The president presented arguably his most important State of the Nation Address (SONA) owing to the unprecedented global Covid-19 pandemic, according to Christo van der Rheede, the executive director of Agri SA.
According to Agri SA, the president outlined a four-point focused plan for defeating Covid-19, accelerating economic recovery, implementing economic reforms to create sustainable jobs and drive inclusive growth, as well as fighting corruption.
Three of these are not new and Agri SA has continued to reinforce that South Africa is not policy bankrupt but remains challenged by the timeous and effective implementation thereof. Reflecting on some key aspects of the address, Agri SA has the following views:
In the midst of the economic damage caused by Covid-19, South Africa’s agricultural sector has performed remarkably well.
In 2020, South-Africa became the world’s second-largest exporter of citrus, with strong export growth in wine, maize, nuts, deciduous fruit, and sugar cane.
Agri SA appreciates the recognition given for the sector, seen that agriculture and the value chain remains a critical player as a contributor to the GDP and should receive further support.
South-Africa has now developed an infrastructure investment project pipeline worth R340 billion in network industries such as energy, water, transport, and telecommunications.
Agri SA welcomes infrastructure development that will benefit the farming community as well as industries in the value chain.
The second priority intervention of the Recovery Plan is to support a massive increase in local production and to make South African exports globally competitive.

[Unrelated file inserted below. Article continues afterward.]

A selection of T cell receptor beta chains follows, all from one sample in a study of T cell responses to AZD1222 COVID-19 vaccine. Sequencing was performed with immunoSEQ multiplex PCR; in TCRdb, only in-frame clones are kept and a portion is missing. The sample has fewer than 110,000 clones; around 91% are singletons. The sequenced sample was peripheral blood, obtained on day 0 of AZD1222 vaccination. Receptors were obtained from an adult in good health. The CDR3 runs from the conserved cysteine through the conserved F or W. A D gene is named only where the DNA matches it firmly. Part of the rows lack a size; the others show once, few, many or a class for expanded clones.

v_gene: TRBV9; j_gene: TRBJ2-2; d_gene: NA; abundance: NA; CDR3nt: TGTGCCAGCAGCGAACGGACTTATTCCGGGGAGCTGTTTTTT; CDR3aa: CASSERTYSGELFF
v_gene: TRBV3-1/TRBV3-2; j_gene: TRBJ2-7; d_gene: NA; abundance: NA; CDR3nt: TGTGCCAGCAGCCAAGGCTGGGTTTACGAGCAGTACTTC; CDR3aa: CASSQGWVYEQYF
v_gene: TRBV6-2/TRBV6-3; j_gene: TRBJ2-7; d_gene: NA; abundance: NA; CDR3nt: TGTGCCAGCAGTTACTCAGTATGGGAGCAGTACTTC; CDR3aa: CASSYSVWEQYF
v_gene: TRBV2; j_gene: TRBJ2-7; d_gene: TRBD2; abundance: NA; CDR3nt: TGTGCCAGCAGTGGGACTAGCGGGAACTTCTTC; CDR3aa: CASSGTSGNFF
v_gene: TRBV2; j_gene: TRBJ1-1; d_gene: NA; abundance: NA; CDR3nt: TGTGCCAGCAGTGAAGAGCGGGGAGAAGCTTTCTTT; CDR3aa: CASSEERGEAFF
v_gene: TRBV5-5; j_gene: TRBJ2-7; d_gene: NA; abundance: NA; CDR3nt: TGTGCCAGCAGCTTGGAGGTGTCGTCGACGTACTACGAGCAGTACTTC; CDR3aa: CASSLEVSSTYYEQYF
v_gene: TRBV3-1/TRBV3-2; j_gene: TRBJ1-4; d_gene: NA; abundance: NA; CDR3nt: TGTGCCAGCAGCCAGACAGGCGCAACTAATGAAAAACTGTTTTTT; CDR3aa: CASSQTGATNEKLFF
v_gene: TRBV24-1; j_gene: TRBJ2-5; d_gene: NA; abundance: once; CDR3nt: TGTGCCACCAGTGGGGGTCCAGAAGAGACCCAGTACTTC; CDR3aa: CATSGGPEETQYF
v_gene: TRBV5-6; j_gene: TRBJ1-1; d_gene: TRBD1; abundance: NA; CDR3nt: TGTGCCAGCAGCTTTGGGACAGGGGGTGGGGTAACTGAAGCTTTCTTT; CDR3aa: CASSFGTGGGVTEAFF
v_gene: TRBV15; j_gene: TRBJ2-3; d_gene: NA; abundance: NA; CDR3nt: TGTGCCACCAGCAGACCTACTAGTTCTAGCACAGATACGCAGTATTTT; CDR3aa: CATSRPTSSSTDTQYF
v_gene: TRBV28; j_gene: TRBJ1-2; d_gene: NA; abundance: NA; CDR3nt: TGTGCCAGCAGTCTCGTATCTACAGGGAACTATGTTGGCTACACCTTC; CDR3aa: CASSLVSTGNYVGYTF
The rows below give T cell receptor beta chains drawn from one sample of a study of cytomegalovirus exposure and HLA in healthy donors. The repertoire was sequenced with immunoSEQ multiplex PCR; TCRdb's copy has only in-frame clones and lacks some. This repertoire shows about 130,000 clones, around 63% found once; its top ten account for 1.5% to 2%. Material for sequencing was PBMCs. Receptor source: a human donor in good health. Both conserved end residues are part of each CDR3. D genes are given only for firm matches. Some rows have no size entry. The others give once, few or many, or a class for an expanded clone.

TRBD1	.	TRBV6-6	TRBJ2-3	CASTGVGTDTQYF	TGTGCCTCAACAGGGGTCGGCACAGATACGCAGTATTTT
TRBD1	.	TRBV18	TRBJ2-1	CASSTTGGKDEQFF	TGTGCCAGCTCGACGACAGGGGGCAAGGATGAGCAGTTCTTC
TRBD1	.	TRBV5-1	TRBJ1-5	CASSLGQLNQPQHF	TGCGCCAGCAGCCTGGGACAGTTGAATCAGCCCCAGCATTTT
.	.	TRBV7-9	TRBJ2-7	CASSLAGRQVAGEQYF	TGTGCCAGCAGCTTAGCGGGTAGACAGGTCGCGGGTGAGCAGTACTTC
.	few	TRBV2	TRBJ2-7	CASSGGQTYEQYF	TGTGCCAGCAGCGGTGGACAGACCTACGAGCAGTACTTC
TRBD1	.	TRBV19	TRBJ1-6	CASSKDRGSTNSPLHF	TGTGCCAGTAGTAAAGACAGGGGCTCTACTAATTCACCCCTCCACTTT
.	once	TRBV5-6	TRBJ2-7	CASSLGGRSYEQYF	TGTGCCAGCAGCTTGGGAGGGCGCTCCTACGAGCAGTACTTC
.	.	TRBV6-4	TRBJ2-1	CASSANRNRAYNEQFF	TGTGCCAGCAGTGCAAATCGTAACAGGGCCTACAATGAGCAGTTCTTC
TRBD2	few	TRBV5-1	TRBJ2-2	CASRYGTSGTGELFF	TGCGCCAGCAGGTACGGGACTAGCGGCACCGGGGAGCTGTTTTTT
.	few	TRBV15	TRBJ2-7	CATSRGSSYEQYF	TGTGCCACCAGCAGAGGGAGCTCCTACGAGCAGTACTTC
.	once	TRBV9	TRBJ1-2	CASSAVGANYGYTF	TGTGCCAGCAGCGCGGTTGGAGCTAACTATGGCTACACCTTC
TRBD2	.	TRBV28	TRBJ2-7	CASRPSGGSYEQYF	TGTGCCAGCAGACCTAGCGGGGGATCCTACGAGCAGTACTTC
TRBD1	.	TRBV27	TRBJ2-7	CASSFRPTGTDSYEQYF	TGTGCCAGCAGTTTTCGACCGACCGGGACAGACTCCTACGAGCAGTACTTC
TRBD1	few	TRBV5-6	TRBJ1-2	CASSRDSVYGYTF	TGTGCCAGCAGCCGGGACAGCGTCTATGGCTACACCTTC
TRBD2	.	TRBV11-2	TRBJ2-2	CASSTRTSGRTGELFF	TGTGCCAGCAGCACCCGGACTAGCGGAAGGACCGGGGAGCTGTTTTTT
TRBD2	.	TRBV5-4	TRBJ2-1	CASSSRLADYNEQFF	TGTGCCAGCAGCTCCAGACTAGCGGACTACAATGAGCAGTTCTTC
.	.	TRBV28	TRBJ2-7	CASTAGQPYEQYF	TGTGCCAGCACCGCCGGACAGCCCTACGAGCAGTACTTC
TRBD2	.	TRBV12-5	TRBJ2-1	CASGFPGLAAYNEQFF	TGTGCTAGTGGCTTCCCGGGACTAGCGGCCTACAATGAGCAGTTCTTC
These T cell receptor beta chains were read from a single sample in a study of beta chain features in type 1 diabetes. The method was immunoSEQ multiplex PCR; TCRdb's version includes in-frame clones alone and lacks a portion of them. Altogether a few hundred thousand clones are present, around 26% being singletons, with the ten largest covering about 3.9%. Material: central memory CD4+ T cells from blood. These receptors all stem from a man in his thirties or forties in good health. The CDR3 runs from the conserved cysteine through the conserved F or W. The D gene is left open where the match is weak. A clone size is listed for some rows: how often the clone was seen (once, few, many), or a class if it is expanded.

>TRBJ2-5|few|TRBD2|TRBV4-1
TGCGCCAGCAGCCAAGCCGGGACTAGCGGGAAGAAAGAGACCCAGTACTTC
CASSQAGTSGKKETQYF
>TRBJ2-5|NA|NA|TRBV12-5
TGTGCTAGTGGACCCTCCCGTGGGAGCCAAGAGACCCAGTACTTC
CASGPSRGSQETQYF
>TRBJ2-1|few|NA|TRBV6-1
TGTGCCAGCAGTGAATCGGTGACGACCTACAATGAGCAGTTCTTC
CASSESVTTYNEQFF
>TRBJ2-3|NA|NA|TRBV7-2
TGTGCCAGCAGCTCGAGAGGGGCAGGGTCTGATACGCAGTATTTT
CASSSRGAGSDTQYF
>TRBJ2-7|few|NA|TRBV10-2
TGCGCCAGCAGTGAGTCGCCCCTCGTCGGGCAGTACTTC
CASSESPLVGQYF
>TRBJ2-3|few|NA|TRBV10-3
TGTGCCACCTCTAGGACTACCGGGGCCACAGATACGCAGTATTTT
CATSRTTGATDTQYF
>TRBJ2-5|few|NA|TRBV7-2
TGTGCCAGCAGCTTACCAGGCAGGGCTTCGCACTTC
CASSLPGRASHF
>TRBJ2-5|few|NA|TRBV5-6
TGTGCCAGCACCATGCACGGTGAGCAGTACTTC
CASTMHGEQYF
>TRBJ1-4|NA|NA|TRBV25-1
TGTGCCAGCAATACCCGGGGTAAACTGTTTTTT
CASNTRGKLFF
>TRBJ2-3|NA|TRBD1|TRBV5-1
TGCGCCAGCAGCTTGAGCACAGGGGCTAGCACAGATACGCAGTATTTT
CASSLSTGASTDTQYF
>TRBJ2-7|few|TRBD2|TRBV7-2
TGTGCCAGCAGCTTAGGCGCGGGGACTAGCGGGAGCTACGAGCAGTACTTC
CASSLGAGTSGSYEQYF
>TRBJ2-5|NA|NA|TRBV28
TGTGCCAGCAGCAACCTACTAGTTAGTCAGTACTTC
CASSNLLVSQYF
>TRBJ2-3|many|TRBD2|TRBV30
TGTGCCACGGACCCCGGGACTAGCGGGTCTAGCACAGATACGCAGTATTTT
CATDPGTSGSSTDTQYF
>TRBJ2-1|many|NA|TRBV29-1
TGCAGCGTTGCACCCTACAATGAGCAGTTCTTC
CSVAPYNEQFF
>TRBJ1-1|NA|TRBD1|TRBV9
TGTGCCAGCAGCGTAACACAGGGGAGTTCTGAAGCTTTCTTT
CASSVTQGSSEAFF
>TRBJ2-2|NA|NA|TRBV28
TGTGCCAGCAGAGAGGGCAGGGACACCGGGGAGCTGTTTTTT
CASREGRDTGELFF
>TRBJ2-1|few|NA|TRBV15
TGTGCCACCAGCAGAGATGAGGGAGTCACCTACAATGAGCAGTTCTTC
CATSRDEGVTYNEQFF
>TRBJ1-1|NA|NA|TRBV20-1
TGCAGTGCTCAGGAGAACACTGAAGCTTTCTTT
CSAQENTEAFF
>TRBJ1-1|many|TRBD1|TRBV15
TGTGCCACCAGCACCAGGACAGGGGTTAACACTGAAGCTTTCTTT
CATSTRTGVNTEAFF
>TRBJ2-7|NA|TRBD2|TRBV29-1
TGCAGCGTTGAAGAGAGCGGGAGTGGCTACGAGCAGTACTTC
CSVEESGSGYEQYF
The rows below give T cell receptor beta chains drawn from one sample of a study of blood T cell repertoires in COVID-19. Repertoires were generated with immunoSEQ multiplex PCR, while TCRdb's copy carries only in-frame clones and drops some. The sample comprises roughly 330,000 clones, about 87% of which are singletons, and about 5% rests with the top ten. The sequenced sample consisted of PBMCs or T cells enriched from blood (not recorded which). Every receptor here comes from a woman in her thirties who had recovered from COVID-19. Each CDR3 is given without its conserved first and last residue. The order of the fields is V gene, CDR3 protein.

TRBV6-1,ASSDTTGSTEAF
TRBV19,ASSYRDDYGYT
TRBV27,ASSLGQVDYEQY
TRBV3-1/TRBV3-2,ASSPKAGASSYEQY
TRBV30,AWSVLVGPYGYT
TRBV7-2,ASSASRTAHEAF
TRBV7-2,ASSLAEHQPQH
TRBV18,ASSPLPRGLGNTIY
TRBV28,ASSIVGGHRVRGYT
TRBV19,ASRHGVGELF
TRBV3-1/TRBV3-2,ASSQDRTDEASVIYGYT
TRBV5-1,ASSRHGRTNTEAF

Agri SA welcomes this initiative and will actively take part and support the growth of the sector. Poverty is on the rise. Inequality is deepening. South Africa’s unemployment rate now stands at a staggering 30,8%.
South-Africa’s third priority intervention is an employment stimulus to create jobs and support livelihoods. The largest number of jobs will be created by the private sector in several industries as the economy recovers.
The newly announced national minimum wage will undermine the agricultural sector’s ability to create more jobs and to remain profitably. Many farmers have experienced drought for prolonged periods and the pandemic had a devastating impact on many subsectors.
South Africa is experiencing an all-time high in terms of unemployment and any excessive salary increases as gazetted by the Minister of Labour, which will exacerbate the unemployment crisis in the country. Ignoring this fact will be at the country’s own peril.
The fourth priority intervention of the Recovery Plan is to rapidly expand energy generation capacity. The agricultural sector remains ready to plug in and we continue to call upon the relevant stakeholders to partner with farmers to resolve the long-standing energy crisis.
We will finalize and implement the revised raw water pricing strategy and accelerate the establishment of a national Water Resources Infrastructure Agency. Agri SA will take part in processes to ensure a favorable outcome for farmers.
During the next financial year, Agri SA will establish a Land and Agrarian Reform Agency to fast-track land reform. Clarity is needed on the function of such an agency. Agri SA, over a long period, promoted the idea of an SPV to take land reform forward. Crimes like cable theft, railway infrastructure vandalism, land invasions, construction site disruptions, and attacks on truck drivers hamper economic activity and discourage investment.
South Africa has taken steps and will continue to stop these crimes and deal with those responsible in terms of the law. Accelerating the conviction of criminals remains at the core of successfully realizing this feat.
“The road ahead remains a challenging prospect and for us as a nation to weather the storm as well as set ourselves on a desirable trajectory, the government needs to start coming to the party with the implementation of all these and other focus points,” van der Rheede said.